Canadian Olympic Medal Count
In the only Olympic race he ever ran, Robert Esmie became an Olympic champion. He was the lead off runner of the gold medal winning Canadian 4x100m relay team at Atlanta 1996 with Glenroy Gilbert, Bruny Surin and 100m Olympic champion Donovan Bailey. Replacing an injured Carlton Chambers who ran in the first two rounds, Esmie showed up to the Olympic relay final with the words “Relay Blast Off” shaved into his head in an attempt to relax his team mates and shut down the partisan crowd, while wearing a t-shirt that said “Relax. You’ve been erased” in hopes that he would get the mental advantage over American lead off runner Jon Drummond – which he did when he caught him reading his t-shirt.
Despite being in a minor traffic accident enroute to the stadium and the relay final being delayed by a disqualification, Esmie ran the race of his life. He had a considerable lead in the first 60 metres with a perfect baton exchange with Gilbert, who had a great leg of his own. After anchorman Bailey crossed the finish line, Esmie fetched Chambers from the stadium so the whole team could celebrate together. He grabbed the baton which Bailey had thrown to the ground in celebration. Since the event was introduced to the Olympic programme in 1912, no one had ever beaten the United States to the finish line in an Olympic final they had actually started.
Esmie was a consistent member of the Canadian 4x100m relay program that dominated the 1990s. He won golds at the 1994 Commonwealth Games, 1995 and 1997 World Championships, and bronze at the 1993 World Championships. Individually, Esmie won the 60m bronze medal at the 1995 World Indoor Championships and made the 100m semi-final at the 1993 World Championships.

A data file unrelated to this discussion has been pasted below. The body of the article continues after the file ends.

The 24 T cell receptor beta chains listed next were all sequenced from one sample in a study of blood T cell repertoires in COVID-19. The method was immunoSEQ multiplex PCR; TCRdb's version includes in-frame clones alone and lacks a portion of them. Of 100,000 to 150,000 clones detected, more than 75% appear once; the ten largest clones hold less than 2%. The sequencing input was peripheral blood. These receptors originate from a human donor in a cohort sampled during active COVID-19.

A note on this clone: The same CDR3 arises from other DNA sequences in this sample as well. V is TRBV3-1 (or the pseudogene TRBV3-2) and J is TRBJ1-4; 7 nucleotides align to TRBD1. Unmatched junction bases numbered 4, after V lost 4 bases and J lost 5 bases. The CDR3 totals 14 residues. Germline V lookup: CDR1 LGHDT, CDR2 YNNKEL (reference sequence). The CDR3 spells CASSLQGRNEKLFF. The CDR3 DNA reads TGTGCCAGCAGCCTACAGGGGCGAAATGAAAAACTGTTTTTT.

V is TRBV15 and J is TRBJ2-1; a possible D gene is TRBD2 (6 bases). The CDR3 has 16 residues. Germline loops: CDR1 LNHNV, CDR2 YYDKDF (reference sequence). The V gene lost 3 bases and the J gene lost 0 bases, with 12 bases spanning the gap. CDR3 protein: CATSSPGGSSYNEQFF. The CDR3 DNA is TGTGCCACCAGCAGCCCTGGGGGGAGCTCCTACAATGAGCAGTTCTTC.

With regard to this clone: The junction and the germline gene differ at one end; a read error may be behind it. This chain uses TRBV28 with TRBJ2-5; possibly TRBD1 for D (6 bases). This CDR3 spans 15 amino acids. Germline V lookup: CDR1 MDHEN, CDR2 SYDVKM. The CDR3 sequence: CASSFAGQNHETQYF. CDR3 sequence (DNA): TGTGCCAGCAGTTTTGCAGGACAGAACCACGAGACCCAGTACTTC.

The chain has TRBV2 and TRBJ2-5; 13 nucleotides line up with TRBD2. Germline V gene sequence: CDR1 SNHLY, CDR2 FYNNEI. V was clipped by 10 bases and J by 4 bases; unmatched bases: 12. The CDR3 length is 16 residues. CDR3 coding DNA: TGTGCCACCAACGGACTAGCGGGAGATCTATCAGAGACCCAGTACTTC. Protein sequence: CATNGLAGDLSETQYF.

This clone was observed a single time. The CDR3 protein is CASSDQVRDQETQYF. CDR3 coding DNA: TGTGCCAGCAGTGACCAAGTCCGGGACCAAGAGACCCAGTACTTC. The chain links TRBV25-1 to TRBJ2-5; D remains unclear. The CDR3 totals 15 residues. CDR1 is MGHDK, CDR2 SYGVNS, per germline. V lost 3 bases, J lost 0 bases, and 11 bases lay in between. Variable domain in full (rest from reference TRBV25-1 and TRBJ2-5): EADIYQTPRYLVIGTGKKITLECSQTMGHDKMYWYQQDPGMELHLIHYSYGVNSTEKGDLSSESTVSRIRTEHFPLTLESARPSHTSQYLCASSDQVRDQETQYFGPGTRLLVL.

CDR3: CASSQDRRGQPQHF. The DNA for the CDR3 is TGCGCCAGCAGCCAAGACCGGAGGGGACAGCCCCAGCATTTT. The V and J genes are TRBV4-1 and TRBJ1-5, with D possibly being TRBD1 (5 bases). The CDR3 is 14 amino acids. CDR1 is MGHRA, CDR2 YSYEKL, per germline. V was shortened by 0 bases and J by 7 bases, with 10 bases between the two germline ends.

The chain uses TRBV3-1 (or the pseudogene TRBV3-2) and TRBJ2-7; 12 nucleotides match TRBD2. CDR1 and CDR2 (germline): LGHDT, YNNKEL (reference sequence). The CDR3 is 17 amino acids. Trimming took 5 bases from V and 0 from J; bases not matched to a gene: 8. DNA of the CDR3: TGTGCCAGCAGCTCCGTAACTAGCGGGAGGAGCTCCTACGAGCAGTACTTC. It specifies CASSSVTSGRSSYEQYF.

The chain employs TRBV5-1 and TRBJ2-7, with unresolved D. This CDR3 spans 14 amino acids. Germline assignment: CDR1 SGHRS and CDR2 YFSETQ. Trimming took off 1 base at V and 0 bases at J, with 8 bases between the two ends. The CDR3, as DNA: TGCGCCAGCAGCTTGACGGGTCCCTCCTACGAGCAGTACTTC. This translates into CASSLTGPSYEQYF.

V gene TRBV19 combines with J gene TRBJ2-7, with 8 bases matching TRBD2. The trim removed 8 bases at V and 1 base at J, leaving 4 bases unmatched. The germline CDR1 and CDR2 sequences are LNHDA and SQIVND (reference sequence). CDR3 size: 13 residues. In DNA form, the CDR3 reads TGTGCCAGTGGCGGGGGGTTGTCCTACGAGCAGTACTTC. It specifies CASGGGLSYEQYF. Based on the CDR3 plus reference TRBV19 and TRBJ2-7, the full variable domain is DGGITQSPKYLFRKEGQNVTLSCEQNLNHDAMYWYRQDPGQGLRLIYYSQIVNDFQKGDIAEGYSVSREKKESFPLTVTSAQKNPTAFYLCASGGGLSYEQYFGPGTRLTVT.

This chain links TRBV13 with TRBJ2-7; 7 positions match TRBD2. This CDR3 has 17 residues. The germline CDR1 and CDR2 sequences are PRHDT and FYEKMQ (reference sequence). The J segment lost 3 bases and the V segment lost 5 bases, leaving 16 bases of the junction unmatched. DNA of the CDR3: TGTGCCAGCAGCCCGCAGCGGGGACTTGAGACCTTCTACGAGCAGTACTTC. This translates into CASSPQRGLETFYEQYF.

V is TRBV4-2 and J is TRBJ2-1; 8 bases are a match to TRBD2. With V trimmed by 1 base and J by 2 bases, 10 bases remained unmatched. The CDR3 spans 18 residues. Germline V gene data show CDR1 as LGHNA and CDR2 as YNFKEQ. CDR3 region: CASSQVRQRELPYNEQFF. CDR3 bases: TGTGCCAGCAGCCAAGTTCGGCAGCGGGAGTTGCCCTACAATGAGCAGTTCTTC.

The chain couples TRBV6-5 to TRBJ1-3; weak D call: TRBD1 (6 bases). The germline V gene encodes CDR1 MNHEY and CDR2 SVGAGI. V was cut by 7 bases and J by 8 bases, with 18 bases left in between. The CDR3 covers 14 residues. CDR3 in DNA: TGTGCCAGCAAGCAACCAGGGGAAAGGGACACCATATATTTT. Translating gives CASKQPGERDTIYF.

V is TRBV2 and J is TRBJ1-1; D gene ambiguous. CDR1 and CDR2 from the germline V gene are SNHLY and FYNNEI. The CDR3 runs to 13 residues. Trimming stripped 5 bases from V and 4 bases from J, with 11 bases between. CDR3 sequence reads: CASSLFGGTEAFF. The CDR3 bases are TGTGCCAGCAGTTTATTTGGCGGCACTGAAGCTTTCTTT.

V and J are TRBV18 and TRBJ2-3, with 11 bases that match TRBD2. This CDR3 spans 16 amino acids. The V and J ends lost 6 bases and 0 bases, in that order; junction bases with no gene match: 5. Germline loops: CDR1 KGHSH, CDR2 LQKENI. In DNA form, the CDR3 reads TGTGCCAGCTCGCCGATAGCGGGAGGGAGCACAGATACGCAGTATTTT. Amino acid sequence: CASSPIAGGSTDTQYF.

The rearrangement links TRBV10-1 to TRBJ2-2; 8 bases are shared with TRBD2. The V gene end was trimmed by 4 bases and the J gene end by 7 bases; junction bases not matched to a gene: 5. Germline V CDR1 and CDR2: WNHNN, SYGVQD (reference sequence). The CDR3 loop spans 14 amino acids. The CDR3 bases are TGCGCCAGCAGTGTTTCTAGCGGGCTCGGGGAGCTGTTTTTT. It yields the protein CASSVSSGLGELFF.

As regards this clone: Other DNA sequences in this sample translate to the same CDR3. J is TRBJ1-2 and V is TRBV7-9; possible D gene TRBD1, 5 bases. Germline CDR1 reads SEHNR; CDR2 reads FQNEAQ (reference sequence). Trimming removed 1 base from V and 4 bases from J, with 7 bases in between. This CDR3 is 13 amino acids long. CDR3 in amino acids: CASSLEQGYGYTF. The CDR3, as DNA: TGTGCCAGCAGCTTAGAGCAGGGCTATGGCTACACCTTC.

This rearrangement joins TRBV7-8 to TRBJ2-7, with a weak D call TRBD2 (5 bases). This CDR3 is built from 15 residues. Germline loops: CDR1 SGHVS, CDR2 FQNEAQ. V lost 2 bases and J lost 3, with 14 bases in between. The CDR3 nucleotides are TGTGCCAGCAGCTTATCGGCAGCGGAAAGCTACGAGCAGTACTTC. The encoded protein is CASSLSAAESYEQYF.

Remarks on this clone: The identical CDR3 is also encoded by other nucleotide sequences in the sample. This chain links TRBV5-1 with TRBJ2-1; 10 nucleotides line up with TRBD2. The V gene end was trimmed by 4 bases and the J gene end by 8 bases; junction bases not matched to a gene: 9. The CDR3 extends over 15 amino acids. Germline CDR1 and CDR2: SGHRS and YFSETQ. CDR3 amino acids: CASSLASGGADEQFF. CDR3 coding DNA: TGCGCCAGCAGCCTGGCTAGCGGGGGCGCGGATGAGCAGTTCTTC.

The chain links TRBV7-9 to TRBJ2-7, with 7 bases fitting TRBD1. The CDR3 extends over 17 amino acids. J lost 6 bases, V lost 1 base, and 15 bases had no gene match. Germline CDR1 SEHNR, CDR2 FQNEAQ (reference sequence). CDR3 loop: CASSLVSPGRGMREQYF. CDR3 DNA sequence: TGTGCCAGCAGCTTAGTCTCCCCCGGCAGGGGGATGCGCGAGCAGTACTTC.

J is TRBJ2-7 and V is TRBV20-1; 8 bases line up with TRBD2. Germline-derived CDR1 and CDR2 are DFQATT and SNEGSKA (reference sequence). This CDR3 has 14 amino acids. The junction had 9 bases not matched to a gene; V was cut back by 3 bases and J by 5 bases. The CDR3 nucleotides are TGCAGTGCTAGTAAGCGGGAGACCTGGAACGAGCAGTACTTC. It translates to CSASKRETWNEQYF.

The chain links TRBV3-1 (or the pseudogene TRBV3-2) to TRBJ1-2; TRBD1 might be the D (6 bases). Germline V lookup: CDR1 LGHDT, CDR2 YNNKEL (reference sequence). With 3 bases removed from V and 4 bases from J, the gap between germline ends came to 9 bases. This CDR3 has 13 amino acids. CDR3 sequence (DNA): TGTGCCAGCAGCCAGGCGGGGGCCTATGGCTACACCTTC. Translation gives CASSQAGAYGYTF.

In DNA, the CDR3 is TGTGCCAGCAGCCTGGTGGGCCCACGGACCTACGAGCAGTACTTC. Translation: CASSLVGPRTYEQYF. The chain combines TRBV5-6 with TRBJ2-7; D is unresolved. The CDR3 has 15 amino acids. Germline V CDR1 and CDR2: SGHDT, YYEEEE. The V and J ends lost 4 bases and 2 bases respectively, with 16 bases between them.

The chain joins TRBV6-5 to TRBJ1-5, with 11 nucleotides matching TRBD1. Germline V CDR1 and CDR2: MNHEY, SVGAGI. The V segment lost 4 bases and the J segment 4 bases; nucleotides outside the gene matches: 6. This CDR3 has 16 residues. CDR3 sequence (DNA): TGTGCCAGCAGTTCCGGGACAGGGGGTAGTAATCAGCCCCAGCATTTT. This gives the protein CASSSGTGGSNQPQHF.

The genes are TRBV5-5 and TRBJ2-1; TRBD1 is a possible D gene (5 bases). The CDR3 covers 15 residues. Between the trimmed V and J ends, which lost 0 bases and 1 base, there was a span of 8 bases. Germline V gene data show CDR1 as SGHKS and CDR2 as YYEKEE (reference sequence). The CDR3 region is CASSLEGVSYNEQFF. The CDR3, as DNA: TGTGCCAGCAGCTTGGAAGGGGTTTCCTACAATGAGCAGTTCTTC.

Born in Jamaica, Esmie moved to Sudbury, Ontario at age 11 attending Lasalle Secondary School. By Grade 10, he signed with Nike, as one of the youngest athletes ever. His mother Mavis wanted him to become a medical doctor, which he said he would do if his Olympic dreams didn’t come true. After spending 22 years in Vancouver, British Columbia, Esmie returned to his hometown of Sudbury with his wife and children to look after his ailing mother. Esmie remained involved in sport and high-performance track and speed training to help athletes from all disciplines reach their fitness goals.
As a member of the men’s relay team, Esmie was inducted into the Canadian Olympic Hall of Fame in 2004 and Canada’s Sports Hall of Fame in 2008.
|1996 Atlanta||Athletics||Relay 4x100m - Men||Gold|